Y2K fluke could create a modern Tower of BabelFriday, October 16, 1998 | by
Rabbi Arthur Waskow
The Torah's upcoming portion on the Tower of Babel describes what happens when humanity becomes so arrogant as to use a "universal language" to "storm heaven."
Today, our universal language is the 0-1-0-0-1-1-0-1-0-0-0-0-1 of the computer, and we have used it to make the whole human race dependent on a single technology. Suddenly we have realized how flawed that technology is.
Will computers and chips that do not recognize the year 2000—popularly known as Y2K—actually bring on a near apocalyptic global disaster simply because they get the date—the simplest number—wrong?
Some believe this might happen, if chips and computers that are embedded in electric power systems and other crucial infrastructures fail as the millennium turns. This could be even more serious than failures in bank records and other commercial enterprises.
What is to be done? The Bible points the way. When Babel's arrogance brings disaster on its builders, God not only baffles and "babbles" them—but also creates a remedy by forcing upon them a multiplicity of tongues.
"Back to the space where you speak face-to-face," God seems to say. "Recreate your local cultures and communities, to replace the towering machinery of global arrogance!"
Out of that crisis, if we look to Torah, came the family of Abraham and Sarah, the people Israel—and all the other peoples that speak their own local mother-tongues in their own localities on Mother Earth.
So whether the Y2K bug creates a major disaster or merely serious problems, the Tower of Babel solution applies: Recreate local and regional eco-communities, intimately intertwined with the Earth.
Rabbi Zalman Schachter-Shalomi should be thanked for first raising this issue in the Jewish community.
So in communities—not in isolated households—we should begin now to gather information and discuss the possible Y2K outcomes. Panic is born of ignorance.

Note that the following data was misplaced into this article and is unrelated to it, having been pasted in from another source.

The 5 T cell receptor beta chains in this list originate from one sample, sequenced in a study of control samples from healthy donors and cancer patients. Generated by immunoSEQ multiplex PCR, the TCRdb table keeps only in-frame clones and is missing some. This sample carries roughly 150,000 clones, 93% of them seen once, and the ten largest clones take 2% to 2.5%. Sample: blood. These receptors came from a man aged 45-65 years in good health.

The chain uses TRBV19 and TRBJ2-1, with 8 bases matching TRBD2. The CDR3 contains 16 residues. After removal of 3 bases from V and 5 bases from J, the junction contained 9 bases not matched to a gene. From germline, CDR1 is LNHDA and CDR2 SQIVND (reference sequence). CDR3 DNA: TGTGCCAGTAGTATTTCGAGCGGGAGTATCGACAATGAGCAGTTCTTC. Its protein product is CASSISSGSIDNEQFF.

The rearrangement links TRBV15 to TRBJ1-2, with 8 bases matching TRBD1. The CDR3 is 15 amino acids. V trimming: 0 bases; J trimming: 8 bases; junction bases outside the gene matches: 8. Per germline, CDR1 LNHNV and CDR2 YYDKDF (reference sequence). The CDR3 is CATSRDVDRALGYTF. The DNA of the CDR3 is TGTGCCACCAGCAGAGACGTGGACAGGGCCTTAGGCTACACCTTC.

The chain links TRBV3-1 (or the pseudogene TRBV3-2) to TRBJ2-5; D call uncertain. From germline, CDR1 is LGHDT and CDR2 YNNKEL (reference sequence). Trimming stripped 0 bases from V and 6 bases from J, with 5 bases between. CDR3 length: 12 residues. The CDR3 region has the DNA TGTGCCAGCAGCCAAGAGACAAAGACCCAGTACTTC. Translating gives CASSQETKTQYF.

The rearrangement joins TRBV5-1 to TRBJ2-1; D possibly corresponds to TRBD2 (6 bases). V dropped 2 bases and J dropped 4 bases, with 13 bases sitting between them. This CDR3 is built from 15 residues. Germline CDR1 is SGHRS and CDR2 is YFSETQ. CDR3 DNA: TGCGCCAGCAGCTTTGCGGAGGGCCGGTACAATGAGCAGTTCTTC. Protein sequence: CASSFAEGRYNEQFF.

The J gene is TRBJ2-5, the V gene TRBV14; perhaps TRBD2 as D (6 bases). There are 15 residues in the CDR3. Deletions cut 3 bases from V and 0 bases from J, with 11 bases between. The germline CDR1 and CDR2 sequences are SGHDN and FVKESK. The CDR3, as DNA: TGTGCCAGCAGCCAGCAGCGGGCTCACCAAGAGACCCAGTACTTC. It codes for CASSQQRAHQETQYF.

And in communities—not in isolated households—we should again learn how to keep warm through local resources, how to stock and share essential foods, and how to share synagogues and similar communal buildings as emergency living spaces.
In other words, imagine a post-tornado or post-earthquake scenario, and prepare for it.
Then if disaster comes, we will be able to meet it without martial law and catastrophe. If disaster does not come, we can relish the joy of new communities and the knowledge that all the plants, the animals, the rivers and the human faces bear in them the Spark of God.
Perhaps parts of our global superstructure, our Tower of Babel, are about to die. If not, surely our "societal addictions"—to the computer, to the fuels scorching the globe—have begun to ride our backs with a deadly grin. Those addictions need to cease if we are to live.
Yet we also need a lesson that is not so clear in the Bible's Babel.
This time we must keep alive the knowledge that will keep us alive: Each local space and face—not only the one we see when we wake up each morning—is a Spark of the Divine. And our loving of what we see face-to-face is a lie unless we also love what we see only from the moon: the face of Earth. The whole Earth.
From the death of our habitual addiction to the world machine, we can draw forth renewal and rebirth of the organic Earth, in which both the individual organism and the whole are sacred. From the reconnection with our beloved places in the Earth, we can relearn an arithmetic of sacred spaces and of sacred faces.